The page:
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Bug 631546

Summary: sys-auth/polkit: root privilege escalation via "chown -R" in pkg_postinst
Product: Gentoo Security Reporter: Michael Orlitzky <mjo>
Component: AuditingAssignee: Gentoo Security <security>
Status: CONFIRMED ---    
Severity: normal CC: asturm, eva, kensington, mrueg, pacho, perfinion, security-audit
Priority: Normal    
Version: unspecified   
Hardware: All   
OS: Linux   
Whiteboard:
Package list:
Runtime testing required: ---

Description Michael Orlitzky gentoo-dev 2017-09-20 17:07:36 UTC
The ebuilds for polkit call "chown -R" on the live root filesystem in pkg_postinst:

  pkg_postinst() {
      chown -R polkitd:root "${EROOT}"/{etc,usr/share}/polkit-1/rules.d
      chown -R polkitd:polkitd "${EROOT}"/var/lib/polkit-1
  }

That can be exploited by the "polkitd" user (and possibly anyone in the "polkitd" group) to gain root. If a hard link is placed in /var/lib/polkit-1 pointing to a root-owned file, then the next time polkit is reinstalled or upgraded, the "chown -R" will affect the *target* of the link. For example,

  1. emerge polkit
  2. su -s /bin/sh -c 'ln /etc/passwd /var/lib/polkit-1/x' polkitd
  3. emerge polkit
  4. /etc/passwd is owned by polkitd:polkitd

If any of the files on which "chown" are called happen to be group-writable, then the same problem exists for the group. At the least, the same trick can generally make root's files readable by the polkitd group.
Comment 1 Gilles Dartiguelongue gentoo-dev 2017-09-30 09:24:14 UTC
Would changing to fowners solve the issue or should we resort to some find command excluding hardlinks ?
Comment 2 Michael Orlitzky gentoo-dev 2017-09-30 11:22:50 UTC
src_install already calls fowners on one set of paths,

  fowners -R polkitd:root /{etc,usr/share}/polkit-1/rules.d

and the "diropts" ensures that /var/lib/polkit-1 has the correct owner:

  diropts -m0700 -o polkitd -g polkitd
  keepdir /var/lib/polkit-1

(I think diropts affects keepdir? If not, a "dodir" may need to be added.)

So the question is, why did someone think it was necessary to repeat those calls in pkg_postinst? If there's no real reason for it, then the best way to deal with it is to simply delete pkg_postinst(). However, if there is a real issue that the "chown -R" calls are intended to fix, then we'll need to know what that issue is before trying to fix the vulnerability.

My guess is that pkg_postisnt was added "just to be safe" without realizing the risk it posed. It's up to you if you're willing to delete it as part of a grand experiment, though.
Comment 3 Pacho Ramos gentoo-dev 2017-09-30 11:33:32 UTC
I think that, either in this case or the gdm one, they were added to cover updates from older versions not setting proper permissions... but I don't remember
Comment 4 Michael Orlitzky gentoo-dev 2017-09-30 14:47:58 UTC
(In reply to Pacho Ramos from comment #3)
> I think that, either in this case or the gdm one, they were added to cover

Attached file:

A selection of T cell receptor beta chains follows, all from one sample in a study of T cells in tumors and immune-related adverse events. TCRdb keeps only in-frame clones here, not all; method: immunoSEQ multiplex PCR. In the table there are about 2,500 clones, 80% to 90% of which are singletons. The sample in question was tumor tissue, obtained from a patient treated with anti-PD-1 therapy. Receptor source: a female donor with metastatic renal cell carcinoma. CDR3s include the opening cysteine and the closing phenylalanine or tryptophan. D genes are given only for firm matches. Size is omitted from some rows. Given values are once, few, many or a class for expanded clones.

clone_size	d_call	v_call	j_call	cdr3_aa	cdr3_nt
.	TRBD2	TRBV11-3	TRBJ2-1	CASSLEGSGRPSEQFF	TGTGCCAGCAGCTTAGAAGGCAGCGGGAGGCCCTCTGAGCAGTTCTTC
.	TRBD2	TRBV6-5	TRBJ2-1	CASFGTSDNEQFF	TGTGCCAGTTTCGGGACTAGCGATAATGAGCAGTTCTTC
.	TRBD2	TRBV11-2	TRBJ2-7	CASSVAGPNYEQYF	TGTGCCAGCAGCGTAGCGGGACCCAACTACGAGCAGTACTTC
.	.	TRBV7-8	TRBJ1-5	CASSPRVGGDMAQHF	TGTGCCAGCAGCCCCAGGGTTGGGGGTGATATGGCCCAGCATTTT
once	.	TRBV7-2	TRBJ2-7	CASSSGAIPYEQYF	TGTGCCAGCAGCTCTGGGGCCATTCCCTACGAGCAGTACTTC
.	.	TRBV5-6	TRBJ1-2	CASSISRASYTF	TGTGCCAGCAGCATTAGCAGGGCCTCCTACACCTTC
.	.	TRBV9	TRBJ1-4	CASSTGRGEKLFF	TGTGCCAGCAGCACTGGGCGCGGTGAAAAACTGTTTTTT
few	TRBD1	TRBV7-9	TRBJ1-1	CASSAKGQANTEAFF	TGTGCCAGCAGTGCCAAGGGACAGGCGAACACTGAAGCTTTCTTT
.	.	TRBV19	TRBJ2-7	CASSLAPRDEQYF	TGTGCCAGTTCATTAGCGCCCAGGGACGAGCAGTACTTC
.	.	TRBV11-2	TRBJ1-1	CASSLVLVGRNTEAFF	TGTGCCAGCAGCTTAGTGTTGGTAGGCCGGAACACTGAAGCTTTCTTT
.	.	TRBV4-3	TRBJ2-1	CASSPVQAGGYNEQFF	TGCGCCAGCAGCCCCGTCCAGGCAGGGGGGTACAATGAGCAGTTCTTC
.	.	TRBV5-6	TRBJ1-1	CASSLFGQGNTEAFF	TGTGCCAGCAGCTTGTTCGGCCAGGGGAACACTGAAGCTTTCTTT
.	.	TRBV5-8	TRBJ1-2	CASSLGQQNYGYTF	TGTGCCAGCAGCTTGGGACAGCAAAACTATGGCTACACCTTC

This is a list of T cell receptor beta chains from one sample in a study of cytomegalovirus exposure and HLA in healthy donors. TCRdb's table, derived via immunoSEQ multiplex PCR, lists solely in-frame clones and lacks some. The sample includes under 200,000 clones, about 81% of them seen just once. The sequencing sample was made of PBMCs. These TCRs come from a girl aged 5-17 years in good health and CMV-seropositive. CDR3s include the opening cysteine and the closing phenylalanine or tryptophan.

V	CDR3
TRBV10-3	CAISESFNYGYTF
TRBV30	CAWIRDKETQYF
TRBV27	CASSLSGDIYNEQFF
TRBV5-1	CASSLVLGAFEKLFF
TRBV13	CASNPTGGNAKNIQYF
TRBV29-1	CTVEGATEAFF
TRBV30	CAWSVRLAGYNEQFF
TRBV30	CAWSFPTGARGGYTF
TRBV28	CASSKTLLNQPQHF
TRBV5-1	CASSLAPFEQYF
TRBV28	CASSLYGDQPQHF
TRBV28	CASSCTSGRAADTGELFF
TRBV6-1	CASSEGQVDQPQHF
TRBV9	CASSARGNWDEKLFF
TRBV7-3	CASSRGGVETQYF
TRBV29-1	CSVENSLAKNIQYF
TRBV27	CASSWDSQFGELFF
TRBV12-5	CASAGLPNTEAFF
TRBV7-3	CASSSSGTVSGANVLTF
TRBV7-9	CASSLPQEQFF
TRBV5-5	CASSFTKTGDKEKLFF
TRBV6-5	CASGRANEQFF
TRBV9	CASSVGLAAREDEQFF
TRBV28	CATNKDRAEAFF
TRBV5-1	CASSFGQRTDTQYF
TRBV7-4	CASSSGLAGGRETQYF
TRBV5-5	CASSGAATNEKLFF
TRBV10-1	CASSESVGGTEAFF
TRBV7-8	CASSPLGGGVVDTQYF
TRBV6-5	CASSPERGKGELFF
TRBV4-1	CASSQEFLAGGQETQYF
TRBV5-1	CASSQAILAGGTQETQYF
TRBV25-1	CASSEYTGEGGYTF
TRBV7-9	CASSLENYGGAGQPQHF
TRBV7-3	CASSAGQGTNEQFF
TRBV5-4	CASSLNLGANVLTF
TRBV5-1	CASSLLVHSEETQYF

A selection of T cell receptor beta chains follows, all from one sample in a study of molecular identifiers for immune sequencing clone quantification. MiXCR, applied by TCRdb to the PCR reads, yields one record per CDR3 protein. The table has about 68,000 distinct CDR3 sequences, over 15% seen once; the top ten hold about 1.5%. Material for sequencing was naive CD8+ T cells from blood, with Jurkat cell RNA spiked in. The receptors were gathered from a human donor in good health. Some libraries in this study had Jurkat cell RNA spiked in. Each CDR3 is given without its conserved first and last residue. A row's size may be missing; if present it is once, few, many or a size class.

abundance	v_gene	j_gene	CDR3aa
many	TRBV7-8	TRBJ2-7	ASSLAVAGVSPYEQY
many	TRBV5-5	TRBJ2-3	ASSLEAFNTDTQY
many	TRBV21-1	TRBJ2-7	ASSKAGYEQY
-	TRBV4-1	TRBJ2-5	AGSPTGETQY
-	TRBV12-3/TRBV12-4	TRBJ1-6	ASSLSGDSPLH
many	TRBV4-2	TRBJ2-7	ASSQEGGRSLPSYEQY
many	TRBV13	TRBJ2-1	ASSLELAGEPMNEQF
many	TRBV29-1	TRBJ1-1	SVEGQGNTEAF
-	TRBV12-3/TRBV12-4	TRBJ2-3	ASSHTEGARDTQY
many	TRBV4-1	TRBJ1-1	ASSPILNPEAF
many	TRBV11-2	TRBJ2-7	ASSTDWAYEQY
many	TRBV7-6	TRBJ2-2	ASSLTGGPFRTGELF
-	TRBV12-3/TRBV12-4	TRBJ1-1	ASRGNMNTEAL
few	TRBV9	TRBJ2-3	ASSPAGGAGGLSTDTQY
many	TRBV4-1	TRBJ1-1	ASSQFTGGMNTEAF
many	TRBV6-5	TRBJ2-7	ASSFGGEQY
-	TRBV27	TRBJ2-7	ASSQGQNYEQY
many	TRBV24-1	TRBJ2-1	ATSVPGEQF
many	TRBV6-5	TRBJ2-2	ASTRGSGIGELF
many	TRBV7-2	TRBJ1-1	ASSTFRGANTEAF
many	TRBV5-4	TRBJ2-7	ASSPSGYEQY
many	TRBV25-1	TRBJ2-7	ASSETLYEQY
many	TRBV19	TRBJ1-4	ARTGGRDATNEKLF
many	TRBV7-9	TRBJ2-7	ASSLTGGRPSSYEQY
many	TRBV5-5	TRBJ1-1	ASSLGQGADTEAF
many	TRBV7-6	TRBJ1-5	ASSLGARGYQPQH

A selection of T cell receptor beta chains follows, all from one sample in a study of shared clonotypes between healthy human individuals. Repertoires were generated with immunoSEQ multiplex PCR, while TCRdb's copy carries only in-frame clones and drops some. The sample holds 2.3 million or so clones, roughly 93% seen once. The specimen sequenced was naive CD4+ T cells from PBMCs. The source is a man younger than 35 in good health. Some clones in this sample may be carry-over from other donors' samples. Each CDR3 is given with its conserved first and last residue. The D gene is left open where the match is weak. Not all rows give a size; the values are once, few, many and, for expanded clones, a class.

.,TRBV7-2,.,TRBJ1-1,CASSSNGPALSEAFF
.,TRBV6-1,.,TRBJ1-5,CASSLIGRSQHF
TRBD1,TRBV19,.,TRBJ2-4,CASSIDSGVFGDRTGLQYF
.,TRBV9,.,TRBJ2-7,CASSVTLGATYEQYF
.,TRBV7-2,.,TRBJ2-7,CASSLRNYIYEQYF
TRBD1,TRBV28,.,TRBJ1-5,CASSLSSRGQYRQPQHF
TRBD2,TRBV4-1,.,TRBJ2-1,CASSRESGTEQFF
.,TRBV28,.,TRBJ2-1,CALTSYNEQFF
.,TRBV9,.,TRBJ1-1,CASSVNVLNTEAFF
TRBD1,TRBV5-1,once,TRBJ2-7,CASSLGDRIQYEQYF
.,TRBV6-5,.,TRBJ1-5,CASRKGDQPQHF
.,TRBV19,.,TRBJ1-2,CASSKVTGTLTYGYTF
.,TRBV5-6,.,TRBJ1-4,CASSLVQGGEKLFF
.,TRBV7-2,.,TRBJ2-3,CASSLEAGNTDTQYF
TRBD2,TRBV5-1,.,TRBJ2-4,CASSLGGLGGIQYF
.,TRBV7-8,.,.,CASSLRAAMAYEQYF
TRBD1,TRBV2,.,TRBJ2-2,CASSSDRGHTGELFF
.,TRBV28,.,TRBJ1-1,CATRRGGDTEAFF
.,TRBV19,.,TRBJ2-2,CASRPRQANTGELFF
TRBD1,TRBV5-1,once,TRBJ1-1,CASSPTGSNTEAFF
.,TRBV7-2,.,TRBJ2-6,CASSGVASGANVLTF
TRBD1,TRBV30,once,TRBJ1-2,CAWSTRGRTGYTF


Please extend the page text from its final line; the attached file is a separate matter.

> updates from older versions not setting proper permissions... but I don't
> remember

I've been collecting advice for how to fix these, and "fixing permissions from an old version" is the one truly difficult case. If that's what we have here, then these are the recommendations that I've collected so far:

  1. If possible, only operate on a specific list of paths. In other words,
     don't use "--recursive" just to save yourself some typing.

  2. If you don't have an explicit list of paths, then use "find" to collect
     the list of targets. The -user, -group, and -perm flags can ensure that
     you only find those paths that actually need fixing.

  3. Always use the "--no-dereference" flag with chown and chmod to avoid 
     following symlinks created by an unprivileged user.

  4. If you're fixing incorrect ownership from an old version of your package, 
     then you should know who the previous (wrong) owner is. Use the "--from"
     flag to chown to ensure that the old owner can't swap out one of his
     files with a hard link to a root-owned file.

  5. Tighten permissions in a top-down fashion. If you need to tighten the 
     permissions on /etc/foo and all of its contents, then tighten the 
     permissions on /etc/foo first. That way, the operations that you perform
     on its contents are safer. If you're loosening permissions, do it the
     other way around.
Comment 5 Michael Orlitzky gentoo-dev 2017-09-30 14:52:14 UTC
And actually, I'll go add a sixth right now:

  6. Check REPLACING_VERSIONS[0][1] and only fix permissions when upgrading
     from a version that set them incorrectly.


[0] https://devmanual.gentoo.org/ebuild-writing/eapi/index.html
[1] https://projects.gentoo.org/pms/6/pms.html#x1-12200011.1.2
Comment 6 Robin Johnson archtester Gentoo Infrastructure gentoo-dev Security 2020-04-03 23:16:30 UTC
Unrestricting and reassigning to security@ per bug #705894
Comment 7 Robin Johnson archtester Gentoo Infrastructure gentoo-dev Security 2020-04-03 23:18:19 UTC
unrestricting per bug 705894